Cameron and Merkel at a joint press conference. Source Getty
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Cameron's European predicament is unchanged by Merkel's visit

Germany is Britain's ally in reforming the EU, but that's no use to Tories who say “reform” and mean exit.

Angela Merkel has helped David Cameron about as much as she could, which isn’t much. Downing Street has invested a lot of diplomatic capital in the German Chancellor’s visit and it would have been astonishing had she not repaid that effort with some encouraging noises.

In practice, that meant confirming the existence of common ground between the two leaders on certain areas of potential European reform. Specifically, Germany shares some British concerns about the way freedom of movement within the EU works in combination with migrants’ access to benefits.

But even there, Merkel was clear that the underlying principle of open borders between member states was inviolable.  And her over-arching message was a defence of the European project and Britain’s place within it. That isn’t what Conservative MPs want to hear and the Chancellor knew it: “Supposedly, or so I have heard, some expect my speech to pave the way for a fundamental reform of the European architecture which will satisfy all kinds of alleged or actual British wishes. I’m afraid they are in for a disappointment,” she said.

After all the anticipation and briefing, Downing Street’s predicament is the same after Merkel’s visit as it was before. Germany is Britain’s ally if the agenda is staying in a reformed EU, while much of the Conservative party uses the discussion of reform as a proxy for breaking free altogether. At that point, Berlin loses patience. In any case, neither Merkel, nor any other European head of government is very interested in starting a process of negotiation predicated on doing special favours for the UK  until it is clear that there really is no alternative. In other words, the conversation about a new settlement between Britain and Brussels only starts in earnest if Cameron is returned to No10 in May next year. Before then, it’s all mood music and waffle about directions of travel.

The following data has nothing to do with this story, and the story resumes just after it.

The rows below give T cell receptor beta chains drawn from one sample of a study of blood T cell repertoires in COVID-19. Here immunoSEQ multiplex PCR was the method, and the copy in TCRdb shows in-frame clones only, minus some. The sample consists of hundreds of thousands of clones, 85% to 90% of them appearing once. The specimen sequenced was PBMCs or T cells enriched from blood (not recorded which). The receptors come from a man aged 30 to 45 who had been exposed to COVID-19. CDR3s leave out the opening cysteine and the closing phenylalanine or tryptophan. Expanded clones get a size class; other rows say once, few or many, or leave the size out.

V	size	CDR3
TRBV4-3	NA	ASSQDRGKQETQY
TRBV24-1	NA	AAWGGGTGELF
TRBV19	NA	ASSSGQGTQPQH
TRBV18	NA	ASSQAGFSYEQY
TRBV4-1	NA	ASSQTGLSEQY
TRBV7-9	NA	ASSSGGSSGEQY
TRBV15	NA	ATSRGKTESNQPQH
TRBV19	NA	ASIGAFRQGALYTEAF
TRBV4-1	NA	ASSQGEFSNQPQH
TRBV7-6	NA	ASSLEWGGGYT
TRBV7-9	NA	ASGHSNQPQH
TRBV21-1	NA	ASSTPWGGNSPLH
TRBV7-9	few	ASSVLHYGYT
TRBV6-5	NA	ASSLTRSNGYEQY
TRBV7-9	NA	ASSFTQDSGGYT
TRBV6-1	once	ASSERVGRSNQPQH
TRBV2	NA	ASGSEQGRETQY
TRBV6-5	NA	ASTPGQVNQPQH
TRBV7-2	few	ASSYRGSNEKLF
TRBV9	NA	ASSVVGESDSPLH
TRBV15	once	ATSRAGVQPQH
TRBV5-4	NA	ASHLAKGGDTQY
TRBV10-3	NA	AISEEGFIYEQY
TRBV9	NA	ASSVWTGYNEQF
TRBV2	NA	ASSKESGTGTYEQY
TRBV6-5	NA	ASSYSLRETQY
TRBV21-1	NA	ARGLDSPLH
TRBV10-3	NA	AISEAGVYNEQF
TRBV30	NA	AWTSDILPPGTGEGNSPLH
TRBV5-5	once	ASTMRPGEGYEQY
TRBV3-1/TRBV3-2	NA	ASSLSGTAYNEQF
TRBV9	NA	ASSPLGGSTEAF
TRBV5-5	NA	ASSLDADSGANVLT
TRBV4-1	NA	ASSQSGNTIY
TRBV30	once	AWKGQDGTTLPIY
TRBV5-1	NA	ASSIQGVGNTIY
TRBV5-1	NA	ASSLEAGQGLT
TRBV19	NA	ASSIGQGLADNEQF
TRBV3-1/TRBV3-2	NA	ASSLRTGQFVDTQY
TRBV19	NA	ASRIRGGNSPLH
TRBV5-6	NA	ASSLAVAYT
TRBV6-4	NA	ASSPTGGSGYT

No10 now tacitly recognises that there will be no tangible progress before a general election, not least because the Conservatives are still in coalition with the Lib Dems and they don’t accept the substance of Cameron’s ambition for a drastic membership overhaul as government policy. It is just a Tory aspiration. That means the civil service don’t even want to do the preparatory work on what might be involved.

But there isn’t much chance that Conservative back benchers will just accept that Britain’s relationship with the EU has to trundle along on its current trajectory, unreformed and unchallenged by Downing Street right up until polling day. Merkel can’t get Cameron out of that hole. She’s done what she can to indicate that there is an appetite in Germany for EU reform and has actively encouraged Britain to take the role of a lead reformer. And if that were the sole object of Cameron’s European policy he would now be in a position to declare a degree of success.  But it isn't, so he can't. Merkel can help him in Brussels; she can't help him with the Tory back benches - and that's the audience for which his policy was fashioned in the first place.

Rafael Behr is political columnist at the Guardian and former political editor of the New Statesman

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Cabinet audit: what does the appointment of Andrea Leadsom as Environment Secretary mean for policy?